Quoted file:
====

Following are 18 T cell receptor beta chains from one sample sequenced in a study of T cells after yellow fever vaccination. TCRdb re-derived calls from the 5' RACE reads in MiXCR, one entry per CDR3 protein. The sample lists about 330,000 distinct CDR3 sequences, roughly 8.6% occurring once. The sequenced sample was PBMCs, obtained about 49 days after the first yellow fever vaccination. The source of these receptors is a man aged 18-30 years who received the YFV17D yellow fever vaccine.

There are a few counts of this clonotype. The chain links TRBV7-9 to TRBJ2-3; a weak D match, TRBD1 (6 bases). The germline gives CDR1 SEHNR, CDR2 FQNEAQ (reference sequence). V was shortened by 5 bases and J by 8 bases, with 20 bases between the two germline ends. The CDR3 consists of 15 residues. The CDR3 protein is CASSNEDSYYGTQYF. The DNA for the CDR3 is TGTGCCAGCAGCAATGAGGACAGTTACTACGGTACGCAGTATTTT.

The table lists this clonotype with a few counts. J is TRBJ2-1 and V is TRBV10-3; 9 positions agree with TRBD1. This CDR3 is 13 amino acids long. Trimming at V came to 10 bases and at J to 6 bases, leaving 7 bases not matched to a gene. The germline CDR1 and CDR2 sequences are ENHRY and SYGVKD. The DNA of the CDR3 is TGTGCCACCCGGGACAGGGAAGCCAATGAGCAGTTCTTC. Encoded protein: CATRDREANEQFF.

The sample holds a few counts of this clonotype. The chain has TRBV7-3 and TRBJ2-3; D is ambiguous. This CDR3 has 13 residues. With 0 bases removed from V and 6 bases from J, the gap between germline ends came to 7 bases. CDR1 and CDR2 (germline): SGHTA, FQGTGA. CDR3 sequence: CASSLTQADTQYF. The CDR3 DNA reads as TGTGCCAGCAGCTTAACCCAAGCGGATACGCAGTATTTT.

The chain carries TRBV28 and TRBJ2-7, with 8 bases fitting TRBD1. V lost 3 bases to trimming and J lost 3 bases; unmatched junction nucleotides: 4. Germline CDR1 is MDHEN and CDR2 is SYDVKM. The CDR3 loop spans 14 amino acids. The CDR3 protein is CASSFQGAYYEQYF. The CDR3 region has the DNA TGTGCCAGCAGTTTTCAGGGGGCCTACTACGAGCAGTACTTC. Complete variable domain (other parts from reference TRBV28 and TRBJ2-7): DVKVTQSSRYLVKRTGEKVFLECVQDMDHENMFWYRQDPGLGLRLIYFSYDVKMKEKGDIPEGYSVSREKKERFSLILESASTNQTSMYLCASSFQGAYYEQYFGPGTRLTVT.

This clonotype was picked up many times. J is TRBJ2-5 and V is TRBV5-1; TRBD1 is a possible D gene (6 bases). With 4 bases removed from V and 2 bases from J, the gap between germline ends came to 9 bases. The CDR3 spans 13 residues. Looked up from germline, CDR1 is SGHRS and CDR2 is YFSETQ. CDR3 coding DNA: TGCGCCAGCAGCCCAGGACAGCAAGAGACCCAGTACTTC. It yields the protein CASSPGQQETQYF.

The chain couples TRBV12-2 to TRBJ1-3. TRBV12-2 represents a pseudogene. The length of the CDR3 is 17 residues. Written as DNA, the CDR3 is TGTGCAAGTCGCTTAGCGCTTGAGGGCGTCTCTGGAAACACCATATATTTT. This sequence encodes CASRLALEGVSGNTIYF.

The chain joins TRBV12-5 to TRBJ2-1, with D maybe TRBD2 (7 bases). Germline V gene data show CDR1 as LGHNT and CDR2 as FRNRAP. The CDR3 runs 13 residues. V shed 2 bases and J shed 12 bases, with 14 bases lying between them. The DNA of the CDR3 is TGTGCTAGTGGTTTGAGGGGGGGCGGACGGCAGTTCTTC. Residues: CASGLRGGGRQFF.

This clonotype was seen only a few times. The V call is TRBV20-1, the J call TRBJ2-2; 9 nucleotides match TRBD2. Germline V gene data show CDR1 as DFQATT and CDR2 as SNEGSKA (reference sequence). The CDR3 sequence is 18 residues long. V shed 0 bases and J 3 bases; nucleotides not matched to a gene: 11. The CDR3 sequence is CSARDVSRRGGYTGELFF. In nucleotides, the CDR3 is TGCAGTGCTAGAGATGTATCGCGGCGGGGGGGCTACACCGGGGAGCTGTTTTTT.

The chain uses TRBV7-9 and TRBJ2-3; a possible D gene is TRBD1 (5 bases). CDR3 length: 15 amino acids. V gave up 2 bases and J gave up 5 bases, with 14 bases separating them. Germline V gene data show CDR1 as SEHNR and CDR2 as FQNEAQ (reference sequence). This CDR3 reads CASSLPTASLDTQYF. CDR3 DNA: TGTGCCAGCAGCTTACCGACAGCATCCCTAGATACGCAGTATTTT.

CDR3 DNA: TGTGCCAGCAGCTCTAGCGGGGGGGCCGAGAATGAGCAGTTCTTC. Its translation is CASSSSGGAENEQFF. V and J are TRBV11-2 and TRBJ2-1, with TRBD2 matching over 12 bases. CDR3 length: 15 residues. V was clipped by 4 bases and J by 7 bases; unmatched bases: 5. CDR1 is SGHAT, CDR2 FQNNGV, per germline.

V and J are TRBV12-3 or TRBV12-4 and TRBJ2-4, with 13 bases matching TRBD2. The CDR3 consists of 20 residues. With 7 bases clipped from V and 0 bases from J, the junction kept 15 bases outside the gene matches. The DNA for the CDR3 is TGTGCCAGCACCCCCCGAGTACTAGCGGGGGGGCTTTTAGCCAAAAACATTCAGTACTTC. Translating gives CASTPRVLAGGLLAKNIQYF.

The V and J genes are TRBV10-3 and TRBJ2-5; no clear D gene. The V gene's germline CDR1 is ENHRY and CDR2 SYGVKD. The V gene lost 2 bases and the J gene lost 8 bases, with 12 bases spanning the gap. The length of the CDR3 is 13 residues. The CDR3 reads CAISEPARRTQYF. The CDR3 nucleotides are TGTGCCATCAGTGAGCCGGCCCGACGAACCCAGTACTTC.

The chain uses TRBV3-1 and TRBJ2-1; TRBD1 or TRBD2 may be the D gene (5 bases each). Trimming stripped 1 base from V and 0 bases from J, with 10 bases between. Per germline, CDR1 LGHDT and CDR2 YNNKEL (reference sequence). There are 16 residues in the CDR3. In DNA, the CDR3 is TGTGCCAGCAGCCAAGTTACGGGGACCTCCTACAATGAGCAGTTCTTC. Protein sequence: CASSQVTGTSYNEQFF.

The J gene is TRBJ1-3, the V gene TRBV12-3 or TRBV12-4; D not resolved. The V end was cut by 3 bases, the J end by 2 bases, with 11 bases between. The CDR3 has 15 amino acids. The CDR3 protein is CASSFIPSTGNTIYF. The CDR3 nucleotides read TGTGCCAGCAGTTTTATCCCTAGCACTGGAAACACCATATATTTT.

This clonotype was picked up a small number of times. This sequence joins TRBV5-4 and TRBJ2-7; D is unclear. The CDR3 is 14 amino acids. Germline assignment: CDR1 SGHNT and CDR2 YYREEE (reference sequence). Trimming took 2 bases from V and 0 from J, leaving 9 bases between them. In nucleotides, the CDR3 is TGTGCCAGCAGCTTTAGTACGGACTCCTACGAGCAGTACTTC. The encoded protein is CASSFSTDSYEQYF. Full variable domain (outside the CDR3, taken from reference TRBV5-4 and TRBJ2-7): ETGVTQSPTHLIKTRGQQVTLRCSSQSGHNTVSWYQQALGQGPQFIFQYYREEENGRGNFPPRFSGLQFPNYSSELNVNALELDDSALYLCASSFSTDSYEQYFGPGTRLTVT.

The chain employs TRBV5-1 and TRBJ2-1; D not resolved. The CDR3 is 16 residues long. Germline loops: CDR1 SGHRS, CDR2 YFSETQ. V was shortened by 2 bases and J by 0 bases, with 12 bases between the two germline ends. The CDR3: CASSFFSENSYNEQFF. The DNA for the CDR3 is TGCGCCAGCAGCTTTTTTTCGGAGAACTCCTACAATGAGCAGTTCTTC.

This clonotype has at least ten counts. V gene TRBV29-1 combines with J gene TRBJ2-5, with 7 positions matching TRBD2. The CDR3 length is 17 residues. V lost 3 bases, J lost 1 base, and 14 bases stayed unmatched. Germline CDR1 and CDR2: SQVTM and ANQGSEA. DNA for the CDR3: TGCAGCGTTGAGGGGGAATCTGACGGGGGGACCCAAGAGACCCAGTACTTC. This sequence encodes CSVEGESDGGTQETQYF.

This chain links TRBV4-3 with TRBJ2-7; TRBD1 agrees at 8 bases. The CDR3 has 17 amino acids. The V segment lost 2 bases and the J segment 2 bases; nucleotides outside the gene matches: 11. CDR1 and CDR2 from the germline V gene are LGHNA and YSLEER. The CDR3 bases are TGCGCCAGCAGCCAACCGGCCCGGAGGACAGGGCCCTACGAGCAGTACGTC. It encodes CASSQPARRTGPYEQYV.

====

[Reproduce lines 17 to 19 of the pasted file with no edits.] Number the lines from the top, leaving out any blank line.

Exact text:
The chain employs TRBV5-1 and TRBJ2-1; D not resolved. The CDR3 is 16 residues long. Germline loops: CDR1 SGHRS, CDR2 YFSETQ. V was shortened by 2 bases and J by 0 bases, with 12 bases between the two germline ends. The CDR3: CASSFFSENSYNEQFF. The DNA for the CDR3 is TGCGCCAGCAGCTTTTTTTCGGAGAACTCCTACAATGAGCAGTTCTTC.

This clonotype has at least ten counts. V gene TRBV29-1 combines with J gene TRBJ2-5, with 7 positions matching TRBD2. The CDR3 length is 17 residues. V lost 3 bases, J lost 1 base, and 14 bases stayed unmatched. Germline CDR1 and CDR2: SQVTM and ANQGSEA. DNA for the CDR3: TGCAGCGTTGAGGGGGAATCTGACGGGGGGACCCAAGAGACCCAGTACTTC. This sequence encodes CSVEGESDGGTQETQYF.

This chain links TRBV4-3 with TRBJ2-7; TRBD1 agrees at 8 bases. The CDR3 has 17 amino acids. The V segment lost 2 bases and the J segment 2 bases; nucleotides outside the gene matches: 11. CDR1 and CDR2 from the germline V gene are LGHNA and YSLEER. The CDR3 bases are TGCGCCAGCAGCCAACCGGCCCGGAGGACAGGGCCCTACGAGCAGTACGTC. It encodes CASSQPARRTGPYEQYV.